The National Association of Insurance Commissioners (NAIC) is acknowledging in a letter to a member of Congress that it is not a “regulatory body,” nor a “standard-setter,” but acts to provide a “forum and vehicle” for its members, who are standard-setters.
The NAIC’s lengthy response was at the request of Rep. Ed Royce, R-Calif. Royce, a senior member of the House Financial Services Committee.
Royce, in a letter dated Feb. 28, asked the NAIC to explain the legal reasoning behind its decision to describe itself as a “standard-setting organization” rather than a trade group.
The NAIC response was signed by Kevin McCarty, Florida insurance commissioner and NAIC president.
It was obtained by the National Underwriter last night.
Specifically, McCarty said, “The NAIC does provide a forum for members to establish regulatory policy, standards, and best practices. However, the decision to implement such standards remains with the individual states.”
At the same time, McCarty voiced indignation that critics, including those at trade groups, style it a “trade group.”
He acknowledged that the NAIC is registered with the Internal Revenue Service as a non-profit.
But, he said, “The NAIC is not a trade association and you are correct that members of the NAIC object to its characterization as such.”
McCarty said a “trade association is made up of businesses or business people in a common field and is designed to assist its members and its industry in dealing with mutual business problems.”
By contrast, he said, “The NAIC is an association of elected and appointed state regulatory officials charged with regulating the insurance industry under state law.”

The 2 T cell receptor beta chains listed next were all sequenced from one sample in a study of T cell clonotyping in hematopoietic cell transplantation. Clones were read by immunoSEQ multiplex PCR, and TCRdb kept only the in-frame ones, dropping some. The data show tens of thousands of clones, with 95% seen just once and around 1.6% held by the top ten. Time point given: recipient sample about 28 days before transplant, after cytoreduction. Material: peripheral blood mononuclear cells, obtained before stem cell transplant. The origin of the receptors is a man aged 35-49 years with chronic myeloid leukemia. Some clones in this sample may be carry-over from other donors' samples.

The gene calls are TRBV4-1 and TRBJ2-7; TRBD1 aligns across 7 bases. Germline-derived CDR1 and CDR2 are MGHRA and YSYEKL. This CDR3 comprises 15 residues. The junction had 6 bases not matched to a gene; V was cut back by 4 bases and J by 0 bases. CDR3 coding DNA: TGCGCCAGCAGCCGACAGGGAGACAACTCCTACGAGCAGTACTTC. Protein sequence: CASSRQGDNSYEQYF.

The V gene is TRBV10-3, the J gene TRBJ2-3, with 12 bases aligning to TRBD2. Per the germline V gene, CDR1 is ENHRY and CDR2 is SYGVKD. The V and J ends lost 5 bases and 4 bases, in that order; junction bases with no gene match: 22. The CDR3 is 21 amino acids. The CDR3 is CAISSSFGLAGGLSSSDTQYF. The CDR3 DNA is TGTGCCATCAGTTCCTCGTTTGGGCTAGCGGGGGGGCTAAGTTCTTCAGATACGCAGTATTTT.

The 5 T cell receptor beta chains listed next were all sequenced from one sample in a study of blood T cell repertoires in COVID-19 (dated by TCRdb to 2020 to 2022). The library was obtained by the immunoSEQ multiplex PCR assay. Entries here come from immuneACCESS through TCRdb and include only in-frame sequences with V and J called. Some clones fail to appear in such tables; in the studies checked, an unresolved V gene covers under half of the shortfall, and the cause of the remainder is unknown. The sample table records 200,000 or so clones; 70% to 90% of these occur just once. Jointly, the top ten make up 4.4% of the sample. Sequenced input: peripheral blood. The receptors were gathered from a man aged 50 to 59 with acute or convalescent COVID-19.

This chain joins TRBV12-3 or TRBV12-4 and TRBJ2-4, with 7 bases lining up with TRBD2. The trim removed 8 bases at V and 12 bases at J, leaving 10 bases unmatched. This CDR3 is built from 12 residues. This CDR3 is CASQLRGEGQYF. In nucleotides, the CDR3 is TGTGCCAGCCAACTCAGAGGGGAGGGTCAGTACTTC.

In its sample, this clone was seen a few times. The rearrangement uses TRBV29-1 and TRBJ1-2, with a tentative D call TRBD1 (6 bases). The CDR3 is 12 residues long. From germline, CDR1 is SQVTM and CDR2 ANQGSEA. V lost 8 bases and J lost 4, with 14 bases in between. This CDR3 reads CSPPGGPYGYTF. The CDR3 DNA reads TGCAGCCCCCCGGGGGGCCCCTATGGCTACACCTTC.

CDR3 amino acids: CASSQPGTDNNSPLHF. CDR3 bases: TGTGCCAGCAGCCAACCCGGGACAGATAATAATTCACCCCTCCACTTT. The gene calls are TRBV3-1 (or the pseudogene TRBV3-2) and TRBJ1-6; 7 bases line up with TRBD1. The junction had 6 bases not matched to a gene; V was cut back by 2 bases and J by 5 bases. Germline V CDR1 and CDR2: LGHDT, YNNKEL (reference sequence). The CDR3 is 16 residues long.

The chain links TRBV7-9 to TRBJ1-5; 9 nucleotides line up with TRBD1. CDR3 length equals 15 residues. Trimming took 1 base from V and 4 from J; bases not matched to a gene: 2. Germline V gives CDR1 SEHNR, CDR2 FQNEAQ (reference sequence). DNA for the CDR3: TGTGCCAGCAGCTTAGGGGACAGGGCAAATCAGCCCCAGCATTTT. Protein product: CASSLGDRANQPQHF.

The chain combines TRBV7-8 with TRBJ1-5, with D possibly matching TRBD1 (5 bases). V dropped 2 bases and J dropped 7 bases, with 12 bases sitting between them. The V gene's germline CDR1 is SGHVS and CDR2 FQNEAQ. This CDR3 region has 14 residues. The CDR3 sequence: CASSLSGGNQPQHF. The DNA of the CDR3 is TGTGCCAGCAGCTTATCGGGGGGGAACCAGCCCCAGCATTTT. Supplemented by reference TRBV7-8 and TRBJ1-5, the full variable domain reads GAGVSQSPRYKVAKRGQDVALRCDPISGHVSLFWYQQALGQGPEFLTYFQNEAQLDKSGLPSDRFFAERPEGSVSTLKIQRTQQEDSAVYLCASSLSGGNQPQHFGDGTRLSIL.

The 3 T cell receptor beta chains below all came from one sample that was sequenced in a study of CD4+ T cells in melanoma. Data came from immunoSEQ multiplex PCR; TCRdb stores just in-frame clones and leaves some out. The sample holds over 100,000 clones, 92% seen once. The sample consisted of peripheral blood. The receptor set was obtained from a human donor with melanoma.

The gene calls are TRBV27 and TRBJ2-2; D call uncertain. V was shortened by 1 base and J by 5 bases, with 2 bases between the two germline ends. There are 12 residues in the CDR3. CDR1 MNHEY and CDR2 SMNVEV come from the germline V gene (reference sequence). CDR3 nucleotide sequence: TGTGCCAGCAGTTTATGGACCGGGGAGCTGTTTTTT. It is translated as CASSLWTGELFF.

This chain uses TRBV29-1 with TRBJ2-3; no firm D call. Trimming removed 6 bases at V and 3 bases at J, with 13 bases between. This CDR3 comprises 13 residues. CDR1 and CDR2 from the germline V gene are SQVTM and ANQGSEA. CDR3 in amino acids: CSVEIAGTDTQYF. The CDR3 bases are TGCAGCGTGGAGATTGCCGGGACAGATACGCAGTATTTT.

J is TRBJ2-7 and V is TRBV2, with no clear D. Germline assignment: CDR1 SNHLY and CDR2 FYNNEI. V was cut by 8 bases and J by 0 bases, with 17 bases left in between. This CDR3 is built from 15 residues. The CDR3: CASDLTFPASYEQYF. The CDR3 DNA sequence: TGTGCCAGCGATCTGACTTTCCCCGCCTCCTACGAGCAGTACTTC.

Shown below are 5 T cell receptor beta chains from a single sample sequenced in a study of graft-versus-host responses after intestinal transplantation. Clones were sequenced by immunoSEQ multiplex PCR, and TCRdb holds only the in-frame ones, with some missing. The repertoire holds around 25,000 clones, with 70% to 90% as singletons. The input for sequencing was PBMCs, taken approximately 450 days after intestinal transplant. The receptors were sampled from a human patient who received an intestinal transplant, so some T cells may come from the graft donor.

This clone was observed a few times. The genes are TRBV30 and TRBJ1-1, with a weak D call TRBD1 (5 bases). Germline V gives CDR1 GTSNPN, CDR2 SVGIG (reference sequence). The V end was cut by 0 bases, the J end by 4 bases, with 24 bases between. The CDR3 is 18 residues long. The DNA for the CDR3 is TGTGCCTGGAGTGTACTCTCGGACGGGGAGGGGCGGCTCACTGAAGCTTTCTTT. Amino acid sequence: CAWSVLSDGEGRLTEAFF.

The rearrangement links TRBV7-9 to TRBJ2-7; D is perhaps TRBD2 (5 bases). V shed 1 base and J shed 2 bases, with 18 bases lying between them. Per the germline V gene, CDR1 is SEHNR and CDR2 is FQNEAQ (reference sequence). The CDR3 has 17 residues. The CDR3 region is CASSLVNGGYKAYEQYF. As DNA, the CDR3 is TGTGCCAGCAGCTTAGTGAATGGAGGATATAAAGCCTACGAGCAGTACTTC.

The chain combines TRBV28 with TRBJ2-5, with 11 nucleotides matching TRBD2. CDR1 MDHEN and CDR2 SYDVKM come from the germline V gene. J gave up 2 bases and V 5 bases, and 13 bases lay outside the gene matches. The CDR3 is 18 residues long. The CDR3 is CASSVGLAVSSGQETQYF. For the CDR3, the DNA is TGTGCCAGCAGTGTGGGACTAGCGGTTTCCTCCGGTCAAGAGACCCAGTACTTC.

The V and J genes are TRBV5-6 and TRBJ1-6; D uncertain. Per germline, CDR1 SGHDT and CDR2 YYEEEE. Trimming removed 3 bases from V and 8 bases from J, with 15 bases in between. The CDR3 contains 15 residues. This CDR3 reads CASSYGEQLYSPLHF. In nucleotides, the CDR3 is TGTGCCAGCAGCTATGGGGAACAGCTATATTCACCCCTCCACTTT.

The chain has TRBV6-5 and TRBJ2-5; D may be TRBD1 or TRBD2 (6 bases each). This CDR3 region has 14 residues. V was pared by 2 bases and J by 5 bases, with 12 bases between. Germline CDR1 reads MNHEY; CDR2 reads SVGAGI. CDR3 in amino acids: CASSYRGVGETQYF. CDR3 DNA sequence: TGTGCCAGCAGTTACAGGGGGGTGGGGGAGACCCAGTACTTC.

He acknowledged in the letter that there “may be some confusion” regarding the role of the NAIC in the national state-based system of insurance regulation and I hope this letter serves as sufficient clarification for you.”
McCarty said that the NAIC as an association does not have regulatory authority, but its members do.
“The association does provide a forum for members to establish regulatory policy, standards and best practices,” McCarty said, but the decision to implement such standards remains with the individual states.
“The NAIC therefore does play an integral role in the national system of state-based regulation as a forum for standard setting, but it is not a regulator,” McCarty said.
“There can be confusion when collective state regulatory actions developed at an NAIC meeting are mistakenly referred to as actions ‘of the NAIC’ in the press or elsewhere, but at no time has the organization represented itself as a regulator,” McCarty said.
McCarty responds to the particular NAIC activities Royce talked about in his inquiry by stating that, “The NAIC activities you have identified do not amount to regulating interstate commerce or exercising regulatory authority as the NAIC simply provides these resources to assist the states in carrying out their regulatory functions.”
He said that this is consistent both with [former NAIC president and Iowa] Commissioner [Susan] Voss’s testimony, which indicated that the NAIC is an association, is not a national or federal regulator, and the NAIC press release you cited in your letter which mentioned the role centralized resources of the NAIC play in assisting state regulators in carrying out their regulatory function.”
Royce asked for the clarification within the context of the impending Federal Insurance Office report to Congress on the state of the U.S. [insurance] regulatory system.
Royce said that, “understanding precisely what the NAIC is and how it is governed—and reconciling the NAIC’s own inherently inconsistent statements about itself—is timely and relevant,”
The letter was prompted by the NAIC’s decision on December 19 to have its membership approve the change in designation in a conference call of all commissioners.